Mold from Shapeways print?

Discussion in 'Replica Props' started by AnotherChris, Mar 3, 2012.

  1. AnotherChris

    AnotherChris New Member

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    There are a number of threads on coin casting and I apologize for retreading old ground, but my question is a little bit different and I didn't want to grave-dig a thread for a semi-related question.

    My issue is this: I cranked out a quick and dirty 3D model of a Heaven coin from the anime Panty & Stocking with Garterbelt for some friends of mine. The coins are running at about $8 a pop printed from Shapeways and I'm looking for a less expensive method of reproducing them. I've never molded anything before and I'm not sure how the basic printing material (white strong & flexible) will take to the various mold materials. I was wondering if anyone might have a suggestion on the best way to go about casting from a 3D printed object as small as a coin without destroying said object? Any advice would be greatly appreciated.
     
  2. Rebelscum

    Rebelscum Sr Member

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    I recently did a detailed part mold from a shapeways print using moldmax 10 and 30 (30 initially, but I needed it more flexible due to a huge undercut) from Smooth-On.

    It will perfectly duplicate your master and make a great casting.
     
  3. zenix

    zenix Sr Member RPF PREMIUM MEMBER

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    the silicon seemed to grab the WSF part because of how porous that material is. try sealing it first, or just use one of the detail materials. WSF does burn out well if you're going to make a plaster mold for investment casting, though.
     
  4. Superkrates

    Superkrates Active Member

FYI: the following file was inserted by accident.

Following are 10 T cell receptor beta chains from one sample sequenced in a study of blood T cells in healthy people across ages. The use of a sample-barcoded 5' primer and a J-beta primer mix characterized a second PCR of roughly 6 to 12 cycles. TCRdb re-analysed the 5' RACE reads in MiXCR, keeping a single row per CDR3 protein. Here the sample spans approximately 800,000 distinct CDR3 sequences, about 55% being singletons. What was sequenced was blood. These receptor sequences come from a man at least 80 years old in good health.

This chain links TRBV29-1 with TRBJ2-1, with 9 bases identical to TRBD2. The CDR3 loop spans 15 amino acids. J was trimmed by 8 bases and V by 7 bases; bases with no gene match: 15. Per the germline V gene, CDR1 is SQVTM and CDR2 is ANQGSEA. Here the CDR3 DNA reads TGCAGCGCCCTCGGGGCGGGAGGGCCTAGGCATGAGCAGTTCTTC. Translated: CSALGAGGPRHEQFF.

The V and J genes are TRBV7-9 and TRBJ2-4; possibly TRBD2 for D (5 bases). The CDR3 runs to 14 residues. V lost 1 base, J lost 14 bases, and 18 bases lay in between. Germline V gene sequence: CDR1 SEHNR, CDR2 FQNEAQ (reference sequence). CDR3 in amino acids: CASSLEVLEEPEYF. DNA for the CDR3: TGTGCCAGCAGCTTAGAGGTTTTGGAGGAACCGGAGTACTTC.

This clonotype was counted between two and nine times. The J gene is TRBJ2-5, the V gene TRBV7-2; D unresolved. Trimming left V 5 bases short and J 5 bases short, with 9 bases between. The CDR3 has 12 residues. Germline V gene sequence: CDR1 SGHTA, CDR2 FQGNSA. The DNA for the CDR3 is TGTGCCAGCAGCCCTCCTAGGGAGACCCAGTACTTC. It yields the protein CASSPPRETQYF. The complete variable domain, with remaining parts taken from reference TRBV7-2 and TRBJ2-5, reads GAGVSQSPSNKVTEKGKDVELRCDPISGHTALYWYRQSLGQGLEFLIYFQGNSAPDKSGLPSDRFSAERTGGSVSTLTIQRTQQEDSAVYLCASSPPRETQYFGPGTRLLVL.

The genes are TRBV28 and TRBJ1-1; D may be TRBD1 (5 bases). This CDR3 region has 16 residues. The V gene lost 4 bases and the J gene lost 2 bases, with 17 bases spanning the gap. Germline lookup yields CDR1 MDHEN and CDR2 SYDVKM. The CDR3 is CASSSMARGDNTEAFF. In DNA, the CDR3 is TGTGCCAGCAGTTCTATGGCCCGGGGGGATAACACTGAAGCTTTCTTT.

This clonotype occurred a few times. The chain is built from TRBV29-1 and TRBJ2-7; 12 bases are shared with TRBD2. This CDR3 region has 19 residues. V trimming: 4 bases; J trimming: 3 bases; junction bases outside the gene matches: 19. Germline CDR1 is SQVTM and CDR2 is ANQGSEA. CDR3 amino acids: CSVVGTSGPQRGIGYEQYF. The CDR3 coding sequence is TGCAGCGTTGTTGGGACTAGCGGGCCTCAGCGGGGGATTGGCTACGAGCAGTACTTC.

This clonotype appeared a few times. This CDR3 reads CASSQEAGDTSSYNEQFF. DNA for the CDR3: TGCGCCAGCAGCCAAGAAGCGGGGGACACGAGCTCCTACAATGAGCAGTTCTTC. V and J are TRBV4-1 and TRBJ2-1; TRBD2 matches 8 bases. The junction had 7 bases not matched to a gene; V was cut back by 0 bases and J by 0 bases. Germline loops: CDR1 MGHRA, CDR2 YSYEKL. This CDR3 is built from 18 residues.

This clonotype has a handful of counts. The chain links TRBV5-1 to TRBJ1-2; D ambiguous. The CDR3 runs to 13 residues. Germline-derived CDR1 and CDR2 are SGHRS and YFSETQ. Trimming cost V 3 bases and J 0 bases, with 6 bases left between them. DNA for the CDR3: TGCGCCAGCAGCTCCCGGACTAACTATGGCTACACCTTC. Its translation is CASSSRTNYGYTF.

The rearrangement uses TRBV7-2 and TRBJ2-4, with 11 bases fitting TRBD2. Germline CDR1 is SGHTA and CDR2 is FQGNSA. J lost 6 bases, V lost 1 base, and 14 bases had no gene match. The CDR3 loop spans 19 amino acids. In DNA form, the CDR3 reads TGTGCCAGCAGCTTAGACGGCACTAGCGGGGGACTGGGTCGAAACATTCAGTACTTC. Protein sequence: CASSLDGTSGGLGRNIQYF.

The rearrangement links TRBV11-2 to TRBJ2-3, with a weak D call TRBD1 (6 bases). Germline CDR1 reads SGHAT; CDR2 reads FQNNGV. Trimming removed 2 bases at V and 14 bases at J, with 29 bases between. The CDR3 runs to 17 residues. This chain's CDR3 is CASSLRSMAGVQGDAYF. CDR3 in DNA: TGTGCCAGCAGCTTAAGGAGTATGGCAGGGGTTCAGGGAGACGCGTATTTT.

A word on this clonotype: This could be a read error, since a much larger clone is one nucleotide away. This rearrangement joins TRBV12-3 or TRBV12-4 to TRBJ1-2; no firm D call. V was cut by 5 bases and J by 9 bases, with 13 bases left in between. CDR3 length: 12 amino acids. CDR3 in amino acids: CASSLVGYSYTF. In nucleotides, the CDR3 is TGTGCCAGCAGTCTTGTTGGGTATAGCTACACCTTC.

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    I concur with Rebelscum and for ease-of-use, would probably use Smooth-on's Moldstar silicone for the mold and Smoothcast 300 for the resin coin (brushing the mold with the Gold Rush Cast Magic Powder will give an amazing metal look to the coin).
     
  5. madmanmoe64

    madmanmoe64 Well-Known Member

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    If you are going to go with wsf, then you have the problem of surface texture, a silicone mould will reproduce the powdery texture of printed pieces. And depending on the detail of the piece it can be difficult to smooth out.

    I've had mixed success using carving wax (melt some onto an area then rub it back, it will fill in all the minute gaps taking away the texture) This also seals the wsf and stops silicone sticking.

    But it's a bit of a hassle and you'd be better starting with the ultra detail pieces. Although these still aren't perfectly smooth.
     
  6. AnotherChris

    AnotherChris New Member

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    Thanks for the advice on casting everyone! I'm going to look into the materials suggested and order some stuff this week. Do you think it would be in my best interest to go back and select another material for the master coin prints instead of trying to work around the flaws of using wsf?
     
  7. jmsiefer

    jmsiefer New Member

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    I know this thread is a little bit old, however I stumbled upon it while looking for a way to cast my Shapeways models. I too am having issues with their porous texture and sticking to silicone (even with having the pieces printed in the White Strong & Flexible Polished material).

    Right now I'm only using Silputty, but it's glomming onto the part. MadManMoe- I saw that you had mixed results adding carving wax to pieces before mold making. Any particular brand of wax you'd suggest, or any new techniques you've found?

    Thank you so much!
     
  8. Alan Castillo

    Alan Castillo Master Member RPF PREMIUM MEMBER

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    Has anyone ever tried doing this with Frosted Ultra Detailed, or maybe WSF Polished ?

    I think the latter would be the best ?

    May cost a fraction (and it truly is only a very small fraction) more than WSF normal, but if it has as little imperfections as possible, a great molding result would be much easier to achieve.
     

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